Between January and March each year gray whales frequent the warm shallow waters of Bahía Almejas, where they migrate to breed and calve. Stationed at our basecamp on Isla Santa Margarita, we will conduct daily boat-based photo-ID surveys of the gray whales to determine individual identification, abundance and distribution of the population within the bay. Each trip will be a week long, consisting of daily surveys, some data organisation, and the opportunity to experience some of the other incredible nature and wildlife encounters of Baja California Sur. There is opportunity to stay for multiple survey trips, and the potential to use some of the data for theses (upon discussion).
This project offers a great opportunity to access a unique area with exceptional wildlife, working with the community who share their local expertise, so that we may come together to broaden our understanding of the gray whales that we all rely upon and enjoy.
Whether you are someone who is working towards a career in marine biology, or a nature enthusiast keen to experience research first hand, this project provides a thoroughly enjoyable educational experience for everyone.
The data collection will involve:
Bahía Almejas is the southernmost bay of Baja California Sur used by the gray whales on their winter migration. The main access point to the bay by land is Puerto Chale, a small, remote fishing village on the west coast of B.C.S., which is where guests arrive during the season to board local whale-watching vessels. It is approximately a two-hour drive from La Paz to Puerto Chale. The bay is protected from the open waters of the Pacific Ocean by the island of Santa Margarita. Our basecamp for the research trips will be on this island.
Survey expeditions will run for one week at a time, continuously, between the 2nd Sunday of January through the 2nd Saturday of March every year. Volunteers are welcome to stay for more than one survey week. If you are interested in joining for the entire season, please send us your CV and cover letter and we would be very happy to discuss the options.
US $1,645.00 for 1 week, US $3000.00 for 2 weeks.
We will provide you with:
You will need to cover your own:
In the mornings we will leave in the skiff from the campsite to conduct the daily grey whale surveys, which will include photographing the individuals for photo ID, taking GPS data and observational notes on groupings and behaviours. Females can be identified by the presence of a calf. We will return to the campsite for lunch, and after we will process the data to back it up and identify the animals from the survey and input the data into excel.
There will also be time in the afternoons for some recreational activities to enjoy and explore the local area, with kayaks, SUPs and hiking! During your time in La Paz, you will also have the chance to snorkel with whale sharks and sea lions.
Our basecamp will be set up on a beach of Isla Margarita, where your tent and sleeping equipment will be provided for. There will be a simple and well stocked kitchen area where we will be able to prepare our group meals 3 times a day, with snacks, water and other refreshments provided for the daily boat trips. As a Natural Protected Area, we will set up the campsite and our routine so that we will not impact the local environment.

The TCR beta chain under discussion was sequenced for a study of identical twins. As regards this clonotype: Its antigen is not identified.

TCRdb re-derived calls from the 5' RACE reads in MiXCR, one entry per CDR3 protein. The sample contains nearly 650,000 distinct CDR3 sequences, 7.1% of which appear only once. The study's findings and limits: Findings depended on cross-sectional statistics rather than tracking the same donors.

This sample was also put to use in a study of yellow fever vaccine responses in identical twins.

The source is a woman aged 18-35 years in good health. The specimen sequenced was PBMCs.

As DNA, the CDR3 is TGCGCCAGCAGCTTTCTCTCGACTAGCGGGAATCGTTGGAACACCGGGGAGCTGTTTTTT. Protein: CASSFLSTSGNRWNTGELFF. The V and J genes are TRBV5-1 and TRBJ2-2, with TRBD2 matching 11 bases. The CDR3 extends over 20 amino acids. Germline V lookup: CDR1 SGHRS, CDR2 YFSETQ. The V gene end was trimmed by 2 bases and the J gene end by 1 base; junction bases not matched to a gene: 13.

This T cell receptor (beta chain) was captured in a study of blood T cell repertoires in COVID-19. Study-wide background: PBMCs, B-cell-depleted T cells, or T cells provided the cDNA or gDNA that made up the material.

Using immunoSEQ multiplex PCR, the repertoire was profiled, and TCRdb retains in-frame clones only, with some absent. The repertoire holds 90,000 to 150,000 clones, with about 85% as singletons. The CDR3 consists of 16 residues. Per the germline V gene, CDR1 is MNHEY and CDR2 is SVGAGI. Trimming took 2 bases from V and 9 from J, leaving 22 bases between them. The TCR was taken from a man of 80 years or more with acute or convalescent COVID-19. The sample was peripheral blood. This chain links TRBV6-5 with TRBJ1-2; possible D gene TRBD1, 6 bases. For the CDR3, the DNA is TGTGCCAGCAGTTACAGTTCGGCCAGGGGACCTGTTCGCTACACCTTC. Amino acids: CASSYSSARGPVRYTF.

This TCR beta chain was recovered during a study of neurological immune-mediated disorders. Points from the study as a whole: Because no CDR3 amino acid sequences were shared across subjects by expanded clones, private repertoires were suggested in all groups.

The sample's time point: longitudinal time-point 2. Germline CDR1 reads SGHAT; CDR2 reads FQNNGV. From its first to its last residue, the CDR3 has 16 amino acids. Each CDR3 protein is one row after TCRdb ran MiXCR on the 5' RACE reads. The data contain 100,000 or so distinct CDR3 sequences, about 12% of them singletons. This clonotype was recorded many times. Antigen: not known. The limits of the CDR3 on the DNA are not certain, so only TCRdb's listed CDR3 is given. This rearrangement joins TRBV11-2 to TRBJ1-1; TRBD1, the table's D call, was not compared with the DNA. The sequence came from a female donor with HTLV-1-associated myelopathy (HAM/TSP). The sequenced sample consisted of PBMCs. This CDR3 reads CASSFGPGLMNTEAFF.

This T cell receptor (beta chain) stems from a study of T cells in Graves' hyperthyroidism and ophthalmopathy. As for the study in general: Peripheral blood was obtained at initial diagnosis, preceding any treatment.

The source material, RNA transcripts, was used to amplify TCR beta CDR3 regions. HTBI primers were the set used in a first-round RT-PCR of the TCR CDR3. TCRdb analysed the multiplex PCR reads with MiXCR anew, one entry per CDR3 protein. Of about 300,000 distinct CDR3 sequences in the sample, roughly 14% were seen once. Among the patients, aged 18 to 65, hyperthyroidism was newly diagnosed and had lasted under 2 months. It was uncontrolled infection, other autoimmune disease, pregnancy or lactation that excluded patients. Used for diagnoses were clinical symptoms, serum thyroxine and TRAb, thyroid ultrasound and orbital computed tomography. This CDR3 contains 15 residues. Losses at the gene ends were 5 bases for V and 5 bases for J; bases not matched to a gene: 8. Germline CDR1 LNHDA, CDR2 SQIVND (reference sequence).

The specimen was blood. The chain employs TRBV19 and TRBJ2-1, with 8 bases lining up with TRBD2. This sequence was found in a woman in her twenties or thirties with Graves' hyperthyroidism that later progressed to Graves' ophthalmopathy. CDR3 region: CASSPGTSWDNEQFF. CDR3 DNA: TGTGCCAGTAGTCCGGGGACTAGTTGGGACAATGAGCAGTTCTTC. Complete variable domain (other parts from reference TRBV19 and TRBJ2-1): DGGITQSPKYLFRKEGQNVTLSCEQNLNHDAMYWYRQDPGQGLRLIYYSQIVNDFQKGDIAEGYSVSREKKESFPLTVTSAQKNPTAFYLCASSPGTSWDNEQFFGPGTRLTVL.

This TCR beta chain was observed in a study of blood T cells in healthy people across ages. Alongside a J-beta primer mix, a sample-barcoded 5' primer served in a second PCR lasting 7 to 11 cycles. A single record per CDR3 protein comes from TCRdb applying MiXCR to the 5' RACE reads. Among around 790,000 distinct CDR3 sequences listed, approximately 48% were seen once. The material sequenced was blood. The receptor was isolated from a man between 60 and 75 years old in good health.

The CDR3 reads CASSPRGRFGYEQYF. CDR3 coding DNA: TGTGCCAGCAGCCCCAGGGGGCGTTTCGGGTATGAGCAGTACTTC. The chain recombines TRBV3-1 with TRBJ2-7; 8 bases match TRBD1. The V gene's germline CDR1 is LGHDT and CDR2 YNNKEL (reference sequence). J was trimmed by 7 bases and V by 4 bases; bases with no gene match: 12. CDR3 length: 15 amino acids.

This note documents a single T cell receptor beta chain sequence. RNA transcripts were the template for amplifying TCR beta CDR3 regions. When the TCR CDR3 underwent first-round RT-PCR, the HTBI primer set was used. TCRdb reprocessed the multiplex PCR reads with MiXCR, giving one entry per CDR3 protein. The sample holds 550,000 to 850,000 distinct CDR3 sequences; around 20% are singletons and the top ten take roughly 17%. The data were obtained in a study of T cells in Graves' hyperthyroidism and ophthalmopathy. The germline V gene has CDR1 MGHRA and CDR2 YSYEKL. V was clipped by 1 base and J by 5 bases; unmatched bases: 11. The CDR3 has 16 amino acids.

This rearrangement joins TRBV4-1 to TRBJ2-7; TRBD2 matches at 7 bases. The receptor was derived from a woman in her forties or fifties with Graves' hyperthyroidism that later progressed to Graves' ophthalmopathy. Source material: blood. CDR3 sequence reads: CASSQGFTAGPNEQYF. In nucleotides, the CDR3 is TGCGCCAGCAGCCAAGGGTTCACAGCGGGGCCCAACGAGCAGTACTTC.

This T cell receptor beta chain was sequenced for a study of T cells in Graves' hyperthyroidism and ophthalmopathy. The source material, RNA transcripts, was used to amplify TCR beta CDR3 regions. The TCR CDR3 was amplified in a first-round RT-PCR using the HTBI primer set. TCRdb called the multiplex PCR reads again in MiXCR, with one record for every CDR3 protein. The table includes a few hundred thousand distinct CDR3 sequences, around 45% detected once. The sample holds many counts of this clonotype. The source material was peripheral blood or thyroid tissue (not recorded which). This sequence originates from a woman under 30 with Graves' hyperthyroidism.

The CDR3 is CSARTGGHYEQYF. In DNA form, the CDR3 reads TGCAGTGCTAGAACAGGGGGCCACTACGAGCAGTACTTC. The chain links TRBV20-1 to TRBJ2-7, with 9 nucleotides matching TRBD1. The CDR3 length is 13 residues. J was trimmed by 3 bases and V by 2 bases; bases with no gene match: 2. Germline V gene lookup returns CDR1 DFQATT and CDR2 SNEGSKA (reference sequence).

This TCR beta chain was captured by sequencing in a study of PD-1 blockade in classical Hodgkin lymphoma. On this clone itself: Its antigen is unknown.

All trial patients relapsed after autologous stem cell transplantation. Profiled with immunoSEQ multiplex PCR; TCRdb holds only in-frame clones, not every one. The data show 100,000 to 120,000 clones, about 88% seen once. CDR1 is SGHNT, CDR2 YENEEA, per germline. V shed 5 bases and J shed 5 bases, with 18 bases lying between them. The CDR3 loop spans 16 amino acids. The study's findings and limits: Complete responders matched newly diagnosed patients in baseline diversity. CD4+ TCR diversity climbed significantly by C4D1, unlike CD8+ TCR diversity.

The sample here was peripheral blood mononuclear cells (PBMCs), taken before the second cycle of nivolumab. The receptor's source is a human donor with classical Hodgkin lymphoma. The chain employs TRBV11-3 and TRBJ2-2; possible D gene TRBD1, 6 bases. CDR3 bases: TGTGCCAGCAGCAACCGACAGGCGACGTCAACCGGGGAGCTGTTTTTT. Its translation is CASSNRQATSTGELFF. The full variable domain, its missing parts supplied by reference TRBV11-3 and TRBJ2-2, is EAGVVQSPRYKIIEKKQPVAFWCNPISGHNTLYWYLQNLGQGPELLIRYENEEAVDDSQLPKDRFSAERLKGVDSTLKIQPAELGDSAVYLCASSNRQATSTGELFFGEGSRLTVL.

Jose Juan Puebla, director of Eco Migrations, first arrived in La Paz from Mexico City to study Marine Biology at the Universidad Autónoma de Baja California Sur (UABCS), and once graduated started working as a whale watching and sea kayaking guide and dive master in the area. He has also worked on several marine mammal research projects around the world, and is experienced as a marine mammal observer. He then went on to set up Eco Migrations, with the aim of combining both the enjoyment of the locality through tourism with research using the tourism facilities.
Carlos Camacho, boat captain during the gray whale season from the nearby village of Santa Rita. From a family of fishermen, Carlos spends most of the year fishing in Bahía Almejas, and now supplements his livelihood during the gray whale season through the tourism. He is keen to be involved with the research to know more about the whales and to encourage best tourism practices as the industry grows in the area.
Emer McCoy, a zoologist from London, began working within marine biology in 2013 after graduating. Before joining Eco Migrations, her work primarily focussed on whale shark research, running research projects for an NGO. Emer joined Eco Migrations in 2018 to develop the research projects with Jose Juan.
Erin Francke joined the team in 2017, when she moved to La Paz from Mexico City. She studied economics in an act of teenage rebellion, but is the daughter of biologists and nature has always been her passion. Erin did Peace Corps in Senegal from 2007-2009, earned a graduate degree from Cambridge University and worked at the World Resources Institute and then Global Green Growth Institute in Mexico City before joining Eco Migrations.
Established by Jose Juan, Eco Migrations was set up to bring people out to experience the place we call home, that we enjoy so thoroughly and are endlessly fascinated by. As marine biologists, we not only want to ensure best practices within tourism, but also use the facilities that we have through tourism to study the species for their continued conservation.
Send us an email at firstname.lastname@example.org for further details about the project. We look forward to hearing from you!
PLEASE NOTE: daily surveys will be weather dependent. Being at the hands of nature, the itinerary and activities may be subject to change. We thank you for your cooperation and understanding.